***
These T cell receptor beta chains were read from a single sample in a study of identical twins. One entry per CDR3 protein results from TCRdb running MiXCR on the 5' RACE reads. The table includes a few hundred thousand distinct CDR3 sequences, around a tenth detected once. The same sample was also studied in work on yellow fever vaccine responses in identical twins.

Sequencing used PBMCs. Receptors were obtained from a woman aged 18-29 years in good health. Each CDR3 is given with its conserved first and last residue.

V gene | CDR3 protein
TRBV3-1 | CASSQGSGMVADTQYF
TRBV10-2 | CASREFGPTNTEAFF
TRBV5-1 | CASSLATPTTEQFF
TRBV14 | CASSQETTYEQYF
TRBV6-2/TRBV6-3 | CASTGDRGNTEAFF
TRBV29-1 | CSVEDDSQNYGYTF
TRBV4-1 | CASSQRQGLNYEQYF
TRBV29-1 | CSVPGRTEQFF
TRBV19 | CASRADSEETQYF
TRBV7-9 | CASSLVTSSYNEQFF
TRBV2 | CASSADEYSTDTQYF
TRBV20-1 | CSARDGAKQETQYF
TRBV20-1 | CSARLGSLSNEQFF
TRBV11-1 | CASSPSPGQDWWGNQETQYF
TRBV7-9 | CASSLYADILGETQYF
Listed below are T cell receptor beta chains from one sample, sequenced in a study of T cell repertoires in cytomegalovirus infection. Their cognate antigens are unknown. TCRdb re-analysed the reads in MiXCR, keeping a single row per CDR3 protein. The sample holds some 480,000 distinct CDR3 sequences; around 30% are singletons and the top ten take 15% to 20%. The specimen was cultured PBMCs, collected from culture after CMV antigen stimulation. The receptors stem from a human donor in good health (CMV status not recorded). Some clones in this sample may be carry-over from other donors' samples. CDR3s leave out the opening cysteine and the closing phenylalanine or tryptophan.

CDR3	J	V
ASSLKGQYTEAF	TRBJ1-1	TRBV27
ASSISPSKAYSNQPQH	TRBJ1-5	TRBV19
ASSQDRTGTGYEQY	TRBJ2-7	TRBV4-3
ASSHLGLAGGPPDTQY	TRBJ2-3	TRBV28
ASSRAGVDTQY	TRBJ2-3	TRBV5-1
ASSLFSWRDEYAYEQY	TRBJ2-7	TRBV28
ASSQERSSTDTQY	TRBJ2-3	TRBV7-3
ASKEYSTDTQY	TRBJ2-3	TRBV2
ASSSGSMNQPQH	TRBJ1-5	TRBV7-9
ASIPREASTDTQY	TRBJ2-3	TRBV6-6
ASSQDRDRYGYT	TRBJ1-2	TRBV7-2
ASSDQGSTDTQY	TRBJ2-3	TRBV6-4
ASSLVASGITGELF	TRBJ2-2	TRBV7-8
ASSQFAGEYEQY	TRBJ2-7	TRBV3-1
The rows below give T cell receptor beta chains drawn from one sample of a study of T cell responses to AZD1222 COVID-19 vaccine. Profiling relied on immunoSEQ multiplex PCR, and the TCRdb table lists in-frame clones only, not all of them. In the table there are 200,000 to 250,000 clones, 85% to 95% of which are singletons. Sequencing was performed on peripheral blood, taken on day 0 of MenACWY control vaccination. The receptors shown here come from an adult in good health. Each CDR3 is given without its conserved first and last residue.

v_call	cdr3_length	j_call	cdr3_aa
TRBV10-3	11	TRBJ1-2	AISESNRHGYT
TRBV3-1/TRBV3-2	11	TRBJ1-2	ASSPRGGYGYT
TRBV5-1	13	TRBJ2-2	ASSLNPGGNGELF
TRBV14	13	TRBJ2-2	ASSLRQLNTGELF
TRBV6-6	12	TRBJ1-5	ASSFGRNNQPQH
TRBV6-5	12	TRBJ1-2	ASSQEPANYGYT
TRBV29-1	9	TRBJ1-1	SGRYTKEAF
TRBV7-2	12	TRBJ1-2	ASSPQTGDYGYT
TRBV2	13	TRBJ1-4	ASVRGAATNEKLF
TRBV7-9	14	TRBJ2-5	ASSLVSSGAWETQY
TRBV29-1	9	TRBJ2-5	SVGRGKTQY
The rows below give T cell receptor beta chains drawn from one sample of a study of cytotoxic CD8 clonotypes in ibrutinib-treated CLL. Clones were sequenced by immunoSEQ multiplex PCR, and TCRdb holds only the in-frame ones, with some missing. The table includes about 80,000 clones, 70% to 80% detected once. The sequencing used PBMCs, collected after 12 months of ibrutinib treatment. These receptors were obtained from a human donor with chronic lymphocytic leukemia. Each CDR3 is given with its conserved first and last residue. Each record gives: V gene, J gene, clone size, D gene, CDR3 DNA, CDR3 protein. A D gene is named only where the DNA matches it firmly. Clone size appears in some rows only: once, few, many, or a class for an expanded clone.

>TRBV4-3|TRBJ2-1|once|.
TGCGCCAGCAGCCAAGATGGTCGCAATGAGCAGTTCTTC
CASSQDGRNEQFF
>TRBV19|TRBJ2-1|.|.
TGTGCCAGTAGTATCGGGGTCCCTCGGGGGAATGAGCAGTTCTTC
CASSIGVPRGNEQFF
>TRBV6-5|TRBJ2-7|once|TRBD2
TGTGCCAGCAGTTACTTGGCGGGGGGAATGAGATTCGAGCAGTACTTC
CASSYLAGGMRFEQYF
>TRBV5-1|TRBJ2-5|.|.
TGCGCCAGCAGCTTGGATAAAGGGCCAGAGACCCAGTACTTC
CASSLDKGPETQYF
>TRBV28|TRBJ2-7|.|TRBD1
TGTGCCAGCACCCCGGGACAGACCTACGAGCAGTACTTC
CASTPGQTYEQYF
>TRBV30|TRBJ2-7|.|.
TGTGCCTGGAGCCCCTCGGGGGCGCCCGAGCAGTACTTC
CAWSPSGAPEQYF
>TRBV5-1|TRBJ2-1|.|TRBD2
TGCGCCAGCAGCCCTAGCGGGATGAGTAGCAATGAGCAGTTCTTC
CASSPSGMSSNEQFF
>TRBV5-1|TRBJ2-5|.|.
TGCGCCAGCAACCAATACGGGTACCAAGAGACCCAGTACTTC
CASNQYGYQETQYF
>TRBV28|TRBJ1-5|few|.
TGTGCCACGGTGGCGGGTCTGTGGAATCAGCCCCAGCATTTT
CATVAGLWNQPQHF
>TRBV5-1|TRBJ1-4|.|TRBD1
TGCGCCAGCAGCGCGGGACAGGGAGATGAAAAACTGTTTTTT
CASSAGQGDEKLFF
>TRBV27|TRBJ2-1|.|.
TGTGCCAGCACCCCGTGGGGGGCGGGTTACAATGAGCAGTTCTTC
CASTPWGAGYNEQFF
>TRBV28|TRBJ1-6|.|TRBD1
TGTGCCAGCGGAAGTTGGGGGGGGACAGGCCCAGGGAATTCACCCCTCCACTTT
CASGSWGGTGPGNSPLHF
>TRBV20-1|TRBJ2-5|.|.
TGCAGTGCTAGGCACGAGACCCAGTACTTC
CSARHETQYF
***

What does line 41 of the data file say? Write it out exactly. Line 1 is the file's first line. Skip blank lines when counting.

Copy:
TRBV6-6	12	TRBJ1-5	ASSFGRNNQPQH